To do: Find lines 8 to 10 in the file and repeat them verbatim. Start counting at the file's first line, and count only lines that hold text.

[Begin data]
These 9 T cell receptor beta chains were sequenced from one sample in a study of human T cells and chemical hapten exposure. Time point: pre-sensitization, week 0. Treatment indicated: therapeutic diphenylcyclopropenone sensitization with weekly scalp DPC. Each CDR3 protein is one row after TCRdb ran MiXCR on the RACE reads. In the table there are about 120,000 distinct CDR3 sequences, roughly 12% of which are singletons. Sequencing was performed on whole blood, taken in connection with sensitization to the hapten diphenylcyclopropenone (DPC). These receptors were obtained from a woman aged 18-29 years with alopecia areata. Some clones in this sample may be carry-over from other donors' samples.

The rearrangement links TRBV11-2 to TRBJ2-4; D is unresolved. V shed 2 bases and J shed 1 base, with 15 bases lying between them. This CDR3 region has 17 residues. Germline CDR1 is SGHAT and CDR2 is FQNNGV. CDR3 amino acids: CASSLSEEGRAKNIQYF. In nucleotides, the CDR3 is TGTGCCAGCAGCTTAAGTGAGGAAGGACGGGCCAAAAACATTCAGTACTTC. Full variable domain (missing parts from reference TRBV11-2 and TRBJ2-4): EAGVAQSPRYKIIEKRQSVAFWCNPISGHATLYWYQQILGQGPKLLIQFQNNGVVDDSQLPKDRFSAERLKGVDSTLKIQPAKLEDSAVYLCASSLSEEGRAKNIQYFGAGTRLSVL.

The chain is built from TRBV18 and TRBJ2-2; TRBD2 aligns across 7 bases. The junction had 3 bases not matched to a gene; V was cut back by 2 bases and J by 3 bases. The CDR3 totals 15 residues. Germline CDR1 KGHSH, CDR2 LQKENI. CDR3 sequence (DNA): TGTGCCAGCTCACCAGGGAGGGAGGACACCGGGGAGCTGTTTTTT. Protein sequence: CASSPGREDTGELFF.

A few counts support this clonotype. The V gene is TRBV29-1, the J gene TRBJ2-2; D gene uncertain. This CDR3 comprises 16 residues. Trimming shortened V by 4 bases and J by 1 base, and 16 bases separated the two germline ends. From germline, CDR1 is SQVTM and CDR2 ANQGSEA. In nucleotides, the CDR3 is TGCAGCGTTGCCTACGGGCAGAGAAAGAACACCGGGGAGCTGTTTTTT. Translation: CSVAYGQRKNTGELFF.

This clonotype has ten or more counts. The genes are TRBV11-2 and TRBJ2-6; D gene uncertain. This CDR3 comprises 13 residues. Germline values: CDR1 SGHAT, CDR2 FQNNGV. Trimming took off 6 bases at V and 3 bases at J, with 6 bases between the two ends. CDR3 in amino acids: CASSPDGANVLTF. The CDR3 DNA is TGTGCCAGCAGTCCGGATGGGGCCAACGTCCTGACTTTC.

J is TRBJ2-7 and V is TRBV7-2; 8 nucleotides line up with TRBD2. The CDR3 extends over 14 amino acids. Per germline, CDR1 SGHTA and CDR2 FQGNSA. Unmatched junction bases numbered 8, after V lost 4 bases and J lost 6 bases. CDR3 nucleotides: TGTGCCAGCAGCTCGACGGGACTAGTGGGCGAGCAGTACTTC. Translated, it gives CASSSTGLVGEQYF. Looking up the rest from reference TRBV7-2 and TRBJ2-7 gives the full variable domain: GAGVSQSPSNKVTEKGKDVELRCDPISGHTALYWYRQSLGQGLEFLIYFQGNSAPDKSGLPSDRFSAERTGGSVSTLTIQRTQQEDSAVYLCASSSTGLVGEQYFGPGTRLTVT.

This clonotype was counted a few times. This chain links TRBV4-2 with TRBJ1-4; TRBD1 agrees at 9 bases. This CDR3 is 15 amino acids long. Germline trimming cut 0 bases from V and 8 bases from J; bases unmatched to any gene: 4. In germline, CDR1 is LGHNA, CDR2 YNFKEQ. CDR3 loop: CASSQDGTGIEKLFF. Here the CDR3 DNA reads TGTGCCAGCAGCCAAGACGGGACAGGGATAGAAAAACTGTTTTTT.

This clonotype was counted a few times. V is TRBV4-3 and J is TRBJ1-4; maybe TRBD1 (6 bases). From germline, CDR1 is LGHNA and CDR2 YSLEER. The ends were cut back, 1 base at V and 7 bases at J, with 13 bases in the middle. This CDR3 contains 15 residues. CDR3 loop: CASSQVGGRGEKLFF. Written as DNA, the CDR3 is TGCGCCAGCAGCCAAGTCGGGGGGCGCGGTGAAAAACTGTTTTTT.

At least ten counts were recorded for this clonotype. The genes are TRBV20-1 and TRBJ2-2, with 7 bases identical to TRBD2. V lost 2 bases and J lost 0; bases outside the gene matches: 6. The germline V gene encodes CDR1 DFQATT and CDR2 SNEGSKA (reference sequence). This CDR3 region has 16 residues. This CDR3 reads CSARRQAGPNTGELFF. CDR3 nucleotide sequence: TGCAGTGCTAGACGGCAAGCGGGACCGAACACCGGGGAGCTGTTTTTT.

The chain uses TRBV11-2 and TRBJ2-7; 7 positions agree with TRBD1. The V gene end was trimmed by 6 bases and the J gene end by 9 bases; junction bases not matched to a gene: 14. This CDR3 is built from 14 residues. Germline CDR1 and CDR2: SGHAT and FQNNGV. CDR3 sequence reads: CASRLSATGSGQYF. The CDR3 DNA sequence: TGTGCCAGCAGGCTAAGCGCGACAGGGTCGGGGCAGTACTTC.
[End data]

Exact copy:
This clonotype was counted a few times. V is TRBV4-3 and J is TRBJ1-4; maybe TRBD1 (6 bases). From germline, CDR1 is LGHNA and CDR2 YSLEER. The ends were cut back, 1 base at V and 7 bases at J, with 13 bases in the middle. This CDR3 contains 15 residues. CDR3 loop: CASSQVGGRGEKLFF. Written as DNA, the CDR3 is TGCGCCAGCAGCCAAGTCGGGGGGCGCGGTGAAAAACTGTTTTTT.

At least ten counts were recorded for this clonotype. The genes are TRBV20-1 and TRBJ2-2, with 7 bases identical to TRBD2. V lost 2 bases and J lost 0; bases outside the gene matches: 6. The germline V gene encodes CDR1 DFQATT and CDR2 SNEGSKA (reference sequence). This CDR3 region has 16 residues. This CDR3 reads CSARRQAGPNTGELFF. CDR3 nucleotide sequence: TGCAGTGCTAGACGGCAAGCGGGACCGAACACCGGGGAGCTGTTTTTT.

The chain uses TRBV11-2 and TRBJ2-7; 7 positions agree with TRBD1. The V gene end was trimmed by 6 bases and the J gene end by 9 bases; junction bases not matched to a gene: 14. This CDR3 is built from 14 residues. Germline CDR1 and CDR2: SGHAT and FQNNGV. CDR3 sequence reads: CASRLSATGSGQYF. The CDR3 DNA sequence: TGTGCCAGCAGGCTAAGCGCGACAGGGTCGGGGCAGTACTTC.